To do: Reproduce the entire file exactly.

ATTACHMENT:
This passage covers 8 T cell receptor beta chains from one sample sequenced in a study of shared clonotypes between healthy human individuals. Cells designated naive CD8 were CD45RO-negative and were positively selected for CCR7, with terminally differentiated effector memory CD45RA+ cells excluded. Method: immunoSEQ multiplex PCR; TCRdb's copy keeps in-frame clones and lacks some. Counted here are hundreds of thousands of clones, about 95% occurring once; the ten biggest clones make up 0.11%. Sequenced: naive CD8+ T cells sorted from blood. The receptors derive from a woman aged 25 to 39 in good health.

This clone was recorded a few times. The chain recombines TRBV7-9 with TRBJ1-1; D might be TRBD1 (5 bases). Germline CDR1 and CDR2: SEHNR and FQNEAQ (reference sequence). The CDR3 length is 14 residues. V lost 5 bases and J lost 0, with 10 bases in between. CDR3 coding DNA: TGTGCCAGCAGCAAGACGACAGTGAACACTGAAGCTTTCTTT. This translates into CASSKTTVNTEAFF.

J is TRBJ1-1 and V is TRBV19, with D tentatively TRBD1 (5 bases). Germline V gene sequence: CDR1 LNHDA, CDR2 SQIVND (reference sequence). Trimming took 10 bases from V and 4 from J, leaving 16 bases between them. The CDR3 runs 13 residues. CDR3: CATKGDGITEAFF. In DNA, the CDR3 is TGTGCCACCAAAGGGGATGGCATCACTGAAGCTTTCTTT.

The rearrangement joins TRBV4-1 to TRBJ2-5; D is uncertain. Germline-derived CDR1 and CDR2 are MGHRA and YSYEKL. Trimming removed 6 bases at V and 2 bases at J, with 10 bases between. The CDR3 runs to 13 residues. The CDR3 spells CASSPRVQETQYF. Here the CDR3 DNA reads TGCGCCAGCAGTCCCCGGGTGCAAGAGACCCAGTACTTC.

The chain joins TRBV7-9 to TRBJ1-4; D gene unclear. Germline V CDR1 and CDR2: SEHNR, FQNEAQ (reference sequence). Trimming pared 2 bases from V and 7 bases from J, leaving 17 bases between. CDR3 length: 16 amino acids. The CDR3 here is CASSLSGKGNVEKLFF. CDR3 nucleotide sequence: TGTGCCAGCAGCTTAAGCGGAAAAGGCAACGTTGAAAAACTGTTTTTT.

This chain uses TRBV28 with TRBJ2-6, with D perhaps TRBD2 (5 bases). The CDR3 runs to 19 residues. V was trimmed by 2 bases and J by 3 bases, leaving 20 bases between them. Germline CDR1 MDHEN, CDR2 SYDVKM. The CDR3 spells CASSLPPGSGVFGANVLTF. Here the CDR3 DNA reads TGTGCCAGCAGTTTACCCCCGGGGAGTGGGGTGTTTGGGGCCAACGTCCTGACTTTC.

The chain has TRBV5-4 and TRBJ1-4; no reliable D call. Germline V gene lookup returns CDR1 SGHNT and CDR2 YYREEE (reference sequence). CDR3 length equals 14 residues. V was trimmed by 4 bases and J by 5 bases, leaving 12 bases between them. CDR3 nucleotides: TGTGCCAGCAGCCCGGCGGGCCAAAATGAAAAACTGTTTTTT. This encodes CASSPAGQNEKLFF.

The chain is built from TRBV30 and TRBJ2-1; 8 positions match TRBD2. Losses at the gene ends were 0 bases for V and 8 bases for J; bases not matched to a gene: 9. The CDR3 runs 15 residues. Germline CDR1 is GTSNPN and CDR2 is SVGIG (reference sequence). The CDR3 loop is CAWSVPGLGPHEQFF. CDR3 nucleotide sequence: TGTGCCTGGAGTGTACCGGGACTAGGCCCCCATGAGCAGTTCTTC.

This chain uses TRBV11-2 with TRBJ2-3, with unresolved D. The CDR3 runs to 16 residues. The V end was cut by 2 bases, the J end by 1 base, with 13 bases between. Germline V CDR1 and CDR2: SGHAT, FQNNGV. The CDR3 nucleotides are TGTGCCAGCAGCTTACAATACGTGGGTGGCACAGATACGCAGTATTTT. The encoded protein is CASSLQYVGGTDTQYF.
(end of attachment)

This passage covers 8 T cell receptor beta chains from one sample sequenced in a study of shared clonotypes between healthy human individuals. Cells designated naive CD8 were CD45RO-negative and were positively selected for CCR7, with terminally differentiated effector memory CD45RA+ cells excluded. Method: immunoSEQ multiplex PCR; TCRdb's copy keeps in-frame clones and lacks some. Counted here are hundreds of thousands of clones, about 95% occurring once; the ten biggest clones make up 0.11%. Sequenced: naive CD8+ T cells sorted from blood. The receptors derive from a woman aged 25 to 39 in good health.

This clone was recorded a few times. The chain recombines TRBV7-9 with TRBJ1-1; D might be TRBD1 (5 bases). Germline CDR1 and CDR2: SEHNR and FQNEAQ (reference sequence). The CDR3 length is 14 residues. V lost 5 bases and J lost 0, with 10 bases in between. CDR3 coding DNA: TGTGCCAGCAGCAAGACGACAGTGAACACTGAAGCTTTCTTT. This translates into CASSKTTVNTEAFF.

J is TRBJ1-1 and V is TRBV19, with D tentatively TRBD1 (5 bases). Germline V gene sequence: CDR1 LNHDA, CDR2 SQIVND (reference sequence). Trimming took 10 bases from V and 4 from J, leaving 16 bases between them. The CDR3 runs 13 residues. CDR3: CATKGDGITEAFF. In DNA, the CDR3 is TGTGCCACCAAAGGGGATGGCATCACTGAAGCTTTCTTT.

The rearrangement joins TRBV4-1 to TRBJ2-5; D is uncertain. Germline-derived CDR1 and CDR2 are MGHRA and YSYEKL. Trimming removed 6 bases at V and 2 bases at J, with 10 bases between. The CDR3 runs to 13 residues. The CDR3 spells CASSPRVQETQYF. Here the CDR3 DNA reads TGCGCCAGCAGTCCCCGGGTGCAAGAGACCCAGTACTTC.

The chain joins TRBV7-9 to TRBJ1-4; D gene unclear. Germline V CDR1 and CDR2: SEHNR, FQNEAQ (reference sequence). Trimming pared 2 bases from V and 7 bases from J, leaving 17 bases between. CDR3 length: 16 amino acids. The CDR3 here is CASSLSGKGNVEKLFF. CDR3 nucleotide sequence: TGTGCCAGCAGCTTAAGCGGAAAAGGCAACGTTGAAAAACTGTTTTTT.

This chain uses TRBV28 with TRBJ2-6, with D perhaps TRBD2 (5 bases). The CDR3 runs to 19 residues. V was trimmed by 2 bases and J by 3 bases, leaving 20 bases between them. Germline CDR1 MDHEN, CDR2 SYDVKM. The CDR3 spells CASSLPPGSGVFGANVLTF. Here the CDR3 DNA reads TGTGCCAGCAGTTTACCCCCGGGGAGTGGGGTGTTTGGGGCCAACGTCCTGACTTTC.

The chain has TRBV5-4 and TRBJ1-4; no reliable D call. Germline V gene lookup returns CDR1 SGHNT and CDR2 YYREEE (reference sequence). CDR3 length equals 14 residues. V was trimmed by 4 bases and J by 5 bases, leaving 12 bases between them. CDR3 nucleotides: TGTGCCAGCAGCCCGGCGGGCCAAAATGAAAAACTGTTTTTT. This encodes CASSPAGQNEKLFF.

The chain is built from TRBV30 and TRBJ2-1; 8 positions match TRBD2. Losses at the gene ends were 0 bases for V and 8 bases for J; bases not matched to a gene: 9. The CDR3 runs 15 residues. Germline CDR1 is GTSNPN and CDR2 is SVGIG (reference sequence). The CDR3 loop is CAWSVPGLGPHEQFF. CDR3 nucleotide sequence: TGTGCCTGGAGTGTACCGGGACTAGGCCCCCATGAGCAGTTCTTC.

This chain uses TRBV11-2 with TRBJ2-3, with unresolved D. The CDR3 runs to 16 residues. The V end was cut by 2 bases, the J end by 1 base, with 13 bases between. Germline V CDR1 and CDR2: SGHAT, FQNNGV. The CDR3 nucleotides are TGTGCCAGCAGCTTACAATACGTGGGTGGCACAGATACGCAGTATTTT. The encoded protein is CASSLQYVGGTDTQYF.